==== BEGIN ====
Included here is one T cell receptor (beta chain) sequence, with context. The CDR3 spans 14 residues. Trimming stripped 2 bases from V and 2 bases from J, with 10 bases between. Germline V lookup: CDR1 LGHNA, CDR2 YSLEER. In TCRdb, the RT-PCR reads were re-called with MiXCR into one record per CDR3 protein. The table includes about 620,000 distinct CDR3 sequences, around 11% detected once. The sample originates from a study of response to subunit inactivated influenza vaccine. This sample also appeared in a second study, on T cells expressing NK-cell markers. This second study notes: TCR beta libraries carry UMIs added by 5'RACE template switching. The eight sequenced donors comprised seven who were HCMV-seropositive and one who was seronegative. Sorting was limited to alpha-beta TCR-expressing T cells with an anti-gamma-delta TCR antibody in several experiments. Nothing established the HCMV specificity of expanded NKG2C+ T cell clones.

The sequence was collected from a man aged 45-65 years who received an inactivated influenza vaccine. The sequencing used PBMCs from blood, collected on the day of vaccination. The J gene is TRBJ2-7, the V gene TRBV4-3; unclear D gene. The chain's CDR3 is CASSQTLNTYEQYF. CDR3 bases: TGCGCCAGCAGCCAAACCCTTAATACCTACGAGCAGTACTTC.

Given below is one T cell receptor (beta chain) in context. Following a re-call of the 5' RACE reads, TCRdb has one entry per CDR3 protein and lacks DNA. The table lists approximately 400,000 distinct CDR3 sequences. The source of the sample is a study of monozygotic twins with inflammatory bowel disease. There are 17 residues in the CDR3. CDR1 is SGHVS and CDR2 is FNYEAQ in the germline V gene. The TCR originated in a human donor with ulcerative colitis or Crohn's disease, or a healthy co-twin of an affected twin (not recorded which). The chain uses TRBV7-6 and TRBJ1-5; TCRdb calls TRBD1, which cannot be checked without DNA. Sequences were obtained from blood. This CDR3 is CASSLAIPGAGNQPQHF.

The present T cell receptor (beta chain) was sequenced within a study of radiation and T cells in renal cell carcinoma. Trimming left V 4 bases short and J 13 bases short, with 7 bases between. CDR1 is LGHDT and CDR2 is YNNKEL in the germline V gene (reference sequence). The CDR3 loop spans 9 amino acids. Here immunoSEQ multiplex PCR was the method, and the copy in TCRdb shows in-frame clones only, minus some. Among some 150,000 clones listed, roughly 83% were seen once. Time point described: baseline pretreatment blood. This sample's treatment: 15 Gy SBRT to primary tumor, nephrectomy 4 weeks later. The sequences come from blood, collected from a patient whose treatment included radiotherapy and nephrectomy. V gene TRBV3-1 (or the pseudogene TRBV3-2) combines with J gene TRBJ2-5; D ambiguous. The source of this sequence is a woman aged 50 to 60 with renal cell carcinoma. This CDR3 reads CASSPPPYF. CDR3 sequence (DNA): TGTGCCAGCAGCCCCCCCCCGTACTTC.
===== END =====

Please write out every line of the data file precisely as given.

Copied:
Included here is one T cell receptor (beta chain) sequence, with context. The CDR3 spans 14 residues. Trimming stripped 2 bases from V and 2 bases from J, with 10 bases between. Germline V lookup: CDR1 LGHNA, CDR2 YSLEER. In TCRdb, the RT-PCR reads were re-called with MiXCR into one record per CDR3 protein. The table includes about 620,000 distinct CDR3 sequences, around 11% detected once. The sample originates from a study of response to subunit inactivated influenza vaccine. This sample also appeared in a second study, on T cells expressing NK-cell markers. This second study notes: TCR beta libraries carry UMIs added by 5'RACE template switching. The eight sequenced donors comprised seven who were HCMV-seropositive and one who was seronegative. Sorting was limited to alpha-beta TCR-expressing T cells with an anti-gamma-delta TCR antibody in several experiments. Nothing established the HCMV specificity of expanded NKG2C+ T cell clones.

The sequence was collected from a man aged 45-65 years who received an inactivated influenza vaccine. The sequencing used PBMCs from blood, collected on the day of vaccination. The J gene is TRBJ2-7, the V gene TRBV4-3; unclear D gene. The chain's CDR3 is CASSQTLNTYEQYF. CDR3 bases: TGCGCCAGCAGCCAAACCCTTAATACCTACGAGCAGTACTTC.

Given below is one T cell receptor (beta chain) in context. Following a re-call of the 5' RACE reads, TCRdb has one entry per CDR3 protein and lacks DNA. The table lists approximately 400,000 distinct CDR3 sequences. The source of the sample is a study of monozygotic twins with inflammatory bowel disease. There are 17 residues in the CDR3. CDR1 is SGHVS and CDR2 is FNYEAQ in the germline V gene. The TCR originated in a human donor with ulcerative colitis or Crohn's disease, or a healthy co-twin of an affected twin (not recorded which). The chain uses TRBV7-6 and TRBJ1-5; TCRdb calls TRBD1, which cannot be checked without DNA. Sequences were obtained from blood. This CDR3 is CASSLAIPGAGNQPQHF.

The present T cell receptor (beta chain) was sequenced within a study of radiation and T cells in renal cell carcinoma. Trimming left V 4 bases short and J 13 bases short, with 7 bases between. CDR1 is LGHDT and CDR2 is YNNKEL in the germline V gene (reference sequence). The CDR3 loop spans 9 amino acids. Here immunoSEQ multiplex PCR was the method, and the copy in TCRdb shows in-frame clones only, minus some. Among some 150,000 clones listed, roughly 83% were seen once. Time point described: baseline pretreatment blood. This sample's treatment: 15 Gy SBRT to primary tumor, nephrectomy 4 weeks later. The sequences come from blood, collected from a patient whose treatment included radiotherapy and nephrectomy. V gene TRBV3-1 (or the pseudogene TRBV3-2) combines with J gene TRBJ2-5; D ambiguous. The source of this sequence is a woman aged 50 to 60 with renal cell carcinoma. This CDR3 reads CASSPPPYF. CDR3 sequence (DNA): TGTGCCAGCAGCCCCCCCCCGTACTTC.